Some of them are famous, like Philip Larkin, who, as a Hull University librarian, bought an expensive copy of his own first book, The North Ship, as too expensive for “the Piece of junk.” Kociejowski tells us how he offended Graham Greene by not recognizing him at first sight and how he once offered his friend Bruce Chatwin (“pinball, even though he was”) a chosen line of poetry for “On the Black Hill” how he allied himself with Patti Smith through Robert Louis Stevenson and sold a second issue of Finnegans Wake to Johnny Depp of all people, who “made an incredible effort not to be recognised, and did so with predictably comical results”. But more valuable are the memories of the anonymous eccentrics, crackpots, bibliomaniacs and ordinary people who love books simply and idiosyncratically “Where is the American collector who wore a miner’s lamp on his forehead to penetrate the darker caves of the bookstores he frequented Where is the man who came in and asked not for books but for the old bus and tram tickets that one often finds in them? Where is the M ann, who collected practically every issue of ? The Natural History of Selborne by Reverend Gilbert White? Where is Everyone?” Kociejowski’s tone, though mostly ironic, borders on lamentation. “I can’t help feeling that something has disappeared from the life of the trade,” he writes.
Like many memoirs, A Factotum in the Book Trade is a nostalgic book, regretting the disappearance of the book trade – especially antiquarian books, but also new titles – as a reliable if never very lucrative profession. The Internet dealt a huge blow, creating a huge domestic market for used books and undercutting the low end of the bread-and-butter used book market. Amazon, in turn, pushed down prices for new books. And then there are rising rents that have devastated small businesses of all kinds. What dies with every bookstore is not only a precious haven for books and book people, but also “a book full of stories” like Kociejowski’s, a book full of characters, about the great passions that heat our little lives. The fact that bookstores were allowed to close, writes Kociejowski, represents “a general failure of the imagination, an inability to see the consequences.”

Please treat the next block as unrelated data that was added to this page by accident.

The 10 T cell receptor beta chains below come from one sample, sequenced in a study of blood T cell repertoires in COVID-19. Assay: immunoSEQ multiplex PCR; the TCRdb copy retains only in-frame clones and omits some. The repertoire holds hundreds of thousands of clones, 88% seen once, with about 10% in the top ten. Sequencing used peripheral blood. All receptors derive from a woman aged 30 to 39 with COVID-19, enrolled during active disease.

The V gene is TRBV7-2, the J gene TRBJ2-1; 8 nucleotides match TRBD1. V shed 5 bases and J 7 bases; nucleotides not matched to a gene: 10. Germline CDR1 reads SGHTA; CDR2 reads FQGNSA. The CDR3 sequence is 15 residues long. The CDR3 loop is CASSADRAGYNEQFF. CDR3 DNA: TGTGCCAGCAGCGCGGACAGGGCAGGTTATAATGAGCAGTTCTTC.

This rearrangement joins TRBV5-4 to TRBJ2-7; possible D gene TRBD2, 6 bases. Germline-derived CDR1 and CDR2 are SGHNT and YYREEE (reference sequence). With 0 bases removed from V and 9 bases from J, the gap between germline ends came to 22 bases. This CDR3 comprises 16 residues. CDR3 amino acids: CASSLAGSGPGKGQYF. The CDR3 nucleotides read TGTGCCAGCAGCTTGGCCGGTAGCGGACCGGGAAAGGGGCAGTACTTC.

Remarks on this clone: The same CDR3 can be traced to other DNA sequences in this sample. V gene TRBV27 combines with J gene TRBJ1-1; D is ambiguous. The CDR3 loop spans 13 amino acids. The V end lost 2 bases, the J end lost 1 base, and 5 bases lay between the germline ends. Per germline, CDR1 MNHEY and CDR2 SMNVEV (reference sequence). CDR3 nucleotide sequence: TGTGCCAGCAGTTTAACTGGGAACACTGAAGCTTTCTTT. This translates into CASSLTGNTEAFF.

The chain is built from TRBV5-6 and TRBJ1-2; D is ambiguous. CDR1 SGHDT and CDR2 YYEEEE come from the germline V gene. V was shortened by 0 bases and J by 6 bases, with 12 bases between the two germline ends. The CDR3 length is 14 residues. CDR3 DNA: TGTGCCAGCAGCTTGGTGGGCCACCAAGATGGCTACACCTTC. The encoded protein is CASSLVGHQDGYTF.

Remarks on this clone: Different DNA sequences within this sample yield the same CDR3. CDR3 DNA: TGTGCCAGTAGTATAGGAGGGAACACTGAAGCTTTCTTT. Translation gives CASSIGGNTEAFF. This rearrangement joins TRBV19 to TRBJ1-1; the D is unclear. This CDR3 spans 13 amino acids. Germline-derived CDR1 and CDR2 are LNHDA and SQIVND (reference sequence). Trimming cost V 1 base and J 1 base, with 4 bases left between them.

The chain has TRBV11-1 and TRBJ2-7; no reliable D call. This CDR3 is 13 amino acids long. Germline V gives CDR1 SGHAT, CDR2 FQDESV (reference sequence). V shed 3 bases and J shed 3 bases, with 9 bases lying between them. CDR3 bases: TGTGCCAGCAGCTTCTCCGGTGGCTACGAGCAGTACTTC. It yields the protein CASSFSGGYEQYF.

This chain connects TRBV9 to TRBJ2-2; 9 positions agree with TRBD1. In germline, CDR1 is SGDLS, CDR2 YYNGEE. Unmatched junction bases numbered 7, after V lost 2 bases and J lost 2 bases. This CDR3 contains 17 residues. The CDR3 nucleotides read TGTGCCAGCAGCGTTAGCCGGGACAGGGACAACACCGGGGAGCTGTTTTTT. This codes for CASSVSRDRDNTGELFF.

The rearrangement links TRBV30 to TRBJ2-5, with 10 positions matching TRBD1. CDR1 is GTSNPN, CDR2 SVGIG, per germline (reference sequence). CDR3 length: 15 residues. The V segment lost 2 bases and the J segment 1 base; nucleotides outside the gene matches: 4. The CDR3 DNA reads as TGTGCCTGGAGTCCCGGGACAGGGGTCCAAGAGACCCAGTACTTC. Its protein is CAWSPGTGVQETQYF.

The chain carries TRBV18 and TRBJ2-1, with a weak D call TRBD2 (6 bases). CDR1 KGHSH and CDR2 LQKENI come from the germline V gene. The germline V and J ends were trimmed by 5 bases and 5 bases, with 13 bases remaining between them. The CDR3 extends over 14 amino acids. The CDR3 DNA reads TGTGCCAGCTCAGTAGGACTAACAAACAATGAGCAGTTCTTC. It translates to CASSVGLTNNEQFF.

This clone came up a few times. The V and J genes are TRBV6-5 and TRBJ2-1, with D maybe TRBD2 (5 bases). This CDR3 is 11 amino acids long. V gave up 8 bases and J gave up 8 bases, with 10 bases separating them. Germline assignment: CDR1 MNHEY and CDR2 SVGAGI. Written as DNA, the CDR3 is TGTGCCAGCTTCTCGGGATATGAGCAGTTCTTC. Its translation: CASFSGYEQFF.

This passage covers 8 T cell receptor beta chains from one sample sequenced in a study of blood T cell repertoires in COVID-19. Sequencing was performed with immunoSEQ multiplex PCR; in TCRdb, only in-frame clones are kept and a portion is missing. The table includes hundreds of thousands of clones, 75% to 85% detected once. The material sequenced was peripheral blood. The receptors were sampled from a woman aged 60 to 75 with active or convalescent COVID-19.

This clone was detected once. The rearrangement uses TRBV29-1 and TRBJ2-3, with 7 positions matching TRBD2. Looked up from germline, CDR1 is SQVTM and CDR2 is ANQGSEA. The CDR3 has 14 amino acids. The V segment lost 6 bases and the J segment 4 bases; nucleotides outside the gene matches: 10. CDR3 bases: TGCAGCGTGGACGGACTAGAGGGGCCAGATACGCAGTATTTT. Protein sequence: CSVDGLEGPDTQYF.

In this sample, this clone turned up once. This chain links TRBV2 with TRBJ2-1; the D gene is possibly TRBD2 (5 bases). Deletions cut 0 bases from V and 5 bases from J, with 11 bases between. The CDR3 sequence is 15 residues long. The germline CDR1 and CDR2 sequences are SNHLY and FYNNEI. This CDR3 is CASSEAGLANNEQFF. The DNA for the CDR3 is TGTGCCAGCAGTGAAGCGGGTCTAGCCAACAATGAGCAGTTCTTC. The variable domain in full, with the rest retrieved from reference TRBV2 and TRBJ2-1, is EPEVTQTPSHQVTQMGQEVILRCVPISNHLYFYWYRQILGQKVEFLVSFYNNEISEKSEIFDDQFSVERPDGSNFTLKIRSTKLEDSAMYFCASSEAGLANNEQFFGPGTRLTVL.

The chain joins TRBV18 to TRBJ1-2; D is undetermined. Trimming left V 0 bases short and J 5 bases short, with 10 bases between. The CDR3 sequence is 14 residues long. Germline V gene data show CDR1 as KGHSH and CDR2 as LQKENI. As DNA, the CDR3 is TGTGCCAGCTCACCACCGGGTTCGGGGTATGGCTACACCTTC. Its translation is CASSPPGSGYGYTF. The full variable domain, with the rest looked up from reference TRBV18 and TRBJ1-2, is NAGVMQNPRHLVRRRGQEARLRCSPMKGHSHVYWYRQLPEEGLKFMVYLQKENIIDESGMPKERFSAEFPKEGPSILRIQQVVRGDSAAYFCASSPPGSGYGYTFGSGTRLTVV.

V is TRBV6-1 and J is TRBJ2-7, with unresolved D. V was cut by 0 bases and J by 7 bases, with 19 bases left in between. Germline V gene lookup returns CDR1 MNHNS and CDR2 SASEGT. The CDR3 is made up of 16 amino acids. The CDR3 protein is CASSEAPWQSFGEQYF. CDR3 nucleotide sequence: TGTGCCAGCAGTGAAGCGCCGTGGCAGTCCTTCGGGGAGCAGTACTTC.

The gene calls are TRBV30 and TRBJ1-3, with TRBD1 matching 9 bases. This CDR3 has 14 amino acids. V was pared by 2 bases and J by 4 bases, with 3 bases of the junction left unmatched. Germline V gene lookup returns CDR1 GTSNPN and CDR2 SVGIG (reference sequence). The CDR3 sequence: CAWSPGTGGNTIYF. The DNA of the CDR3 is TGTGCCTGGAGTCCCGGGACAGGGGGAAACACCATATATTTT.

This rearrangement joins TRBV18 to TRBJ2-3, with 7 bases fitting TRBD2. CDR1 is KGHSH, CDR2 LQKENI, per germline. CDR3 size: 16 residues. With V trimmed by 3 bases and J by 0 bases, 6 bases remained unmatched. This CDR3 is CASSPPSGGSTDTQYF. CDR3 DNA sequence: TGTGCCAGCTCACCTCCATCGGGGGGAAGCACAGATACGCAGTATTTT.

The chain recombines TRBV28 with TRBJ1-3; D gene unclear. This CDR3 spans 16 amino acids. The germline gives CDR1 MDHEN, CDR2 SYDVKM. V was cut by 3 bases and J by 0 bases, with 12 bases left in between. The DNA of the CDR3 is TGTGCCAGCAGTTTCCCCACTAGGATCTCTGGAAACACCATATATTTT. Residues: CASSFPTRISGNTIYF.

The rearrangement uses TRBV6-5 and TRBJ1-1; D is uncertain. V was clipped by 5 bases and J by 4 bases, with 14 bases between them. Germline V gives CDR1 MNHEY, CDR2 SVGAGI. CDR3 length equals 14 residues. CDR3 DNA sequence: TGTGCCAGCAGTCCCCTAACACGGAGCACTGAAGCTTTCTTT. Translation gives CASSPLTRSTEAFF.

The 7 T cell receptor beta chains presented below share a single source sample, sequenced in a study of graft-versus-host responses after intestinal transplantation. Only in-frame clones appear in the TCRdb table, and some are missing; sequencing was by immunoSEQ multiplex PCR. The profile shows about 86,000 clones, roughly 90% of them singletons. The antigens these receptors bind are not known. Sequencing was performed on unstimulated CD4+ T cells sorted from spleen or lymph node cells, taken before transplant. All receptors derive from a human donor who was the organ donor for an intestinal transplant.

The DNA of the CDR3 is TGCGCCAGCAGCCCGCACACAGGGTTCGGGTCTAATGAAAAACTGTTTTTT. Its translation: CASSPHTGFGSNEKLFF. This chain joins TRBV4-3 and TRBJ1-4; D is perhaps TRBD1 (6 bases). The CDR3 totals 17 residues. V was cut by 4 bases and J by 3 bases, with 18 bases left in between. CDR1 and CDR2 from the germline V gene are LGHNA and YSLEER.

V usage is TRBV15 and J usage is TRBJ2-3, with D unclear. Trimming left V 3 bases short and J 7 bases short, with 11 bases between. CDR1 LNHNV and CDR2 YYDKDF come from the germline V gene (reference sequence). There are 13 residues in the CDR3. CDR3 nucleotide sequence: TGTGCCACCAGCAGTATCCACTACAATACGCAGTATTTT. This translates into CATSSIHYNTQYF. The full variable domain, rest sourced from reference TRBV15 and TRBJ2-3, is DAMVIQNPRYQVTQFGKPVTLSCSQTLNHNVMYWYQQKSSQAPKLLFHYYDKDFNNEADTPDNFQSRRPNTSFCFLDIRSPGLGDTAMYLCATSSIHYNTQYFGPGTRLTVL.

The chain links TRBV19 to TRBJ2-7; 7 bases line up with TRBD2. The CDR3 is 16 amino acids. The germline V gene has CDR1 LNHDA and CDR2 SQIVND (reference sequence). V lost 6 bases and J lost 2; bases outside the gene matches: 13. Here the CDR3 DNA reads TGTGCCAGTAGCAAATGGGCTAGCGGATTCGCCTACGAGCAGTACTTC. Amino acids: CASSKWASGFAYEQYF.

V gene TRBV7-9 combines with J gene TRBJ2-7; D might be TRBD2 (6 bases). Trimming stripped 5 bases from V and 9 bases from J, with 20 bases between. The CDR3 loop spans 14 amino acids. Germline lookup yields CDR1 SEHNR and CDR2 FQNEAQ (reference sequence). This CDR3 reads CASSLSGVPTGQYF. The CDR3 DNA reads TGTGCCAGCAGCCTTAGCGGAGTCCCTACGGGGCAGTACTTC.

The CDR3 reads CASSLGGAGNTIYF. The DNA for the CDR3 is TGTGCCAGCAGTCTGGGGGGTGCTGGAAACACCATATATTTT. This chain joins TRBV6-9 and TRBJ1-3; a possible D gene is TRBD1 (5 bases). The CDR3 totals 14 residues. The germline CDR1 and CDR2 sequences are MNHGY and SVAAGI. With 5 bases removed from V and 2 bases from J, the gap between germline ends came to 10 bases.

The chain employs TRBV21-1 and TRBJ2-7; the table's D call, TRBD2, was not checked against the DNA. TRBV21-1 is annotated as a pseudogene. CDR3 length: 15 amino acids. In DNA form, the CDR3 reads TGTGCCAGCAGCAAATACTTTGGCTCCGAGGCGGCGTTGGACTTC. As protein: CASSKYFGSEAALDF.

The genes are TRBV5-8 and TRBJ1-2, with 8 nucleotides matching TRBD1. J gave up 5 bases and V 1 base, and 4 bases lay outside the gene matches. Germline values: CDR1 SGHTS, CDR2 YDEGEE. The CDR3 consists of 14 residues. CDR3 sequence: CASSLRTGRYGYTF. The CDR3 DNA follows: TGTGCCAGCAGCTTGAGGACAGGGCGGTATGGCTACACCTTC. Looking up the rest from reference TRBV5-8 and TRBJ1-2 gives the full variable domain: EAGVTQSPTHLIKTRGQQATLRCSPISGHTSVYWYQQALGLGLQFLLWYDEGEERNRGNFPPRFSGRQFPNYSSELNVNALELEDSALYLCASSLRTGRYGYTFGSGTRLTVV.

As Kociejowski mourns the bookstore’s past, Jeff Deutsch, director of Chicago’s legendary Seminary Co-op Bookstores, reflects on its future in his new book, In Praise of Good Bookstores. “This book is not a eulogy,” writes Deutsch. “We can’t let that happen.” Stripped of Kociejowski’s charming twilight saltiness, Deutsch’s tone is a serious, even idealistic, consideration of what we gain from a good bookstore and what we risk losing when we fail the imagination—and the economy – not overcome allowed so many bookstores to close.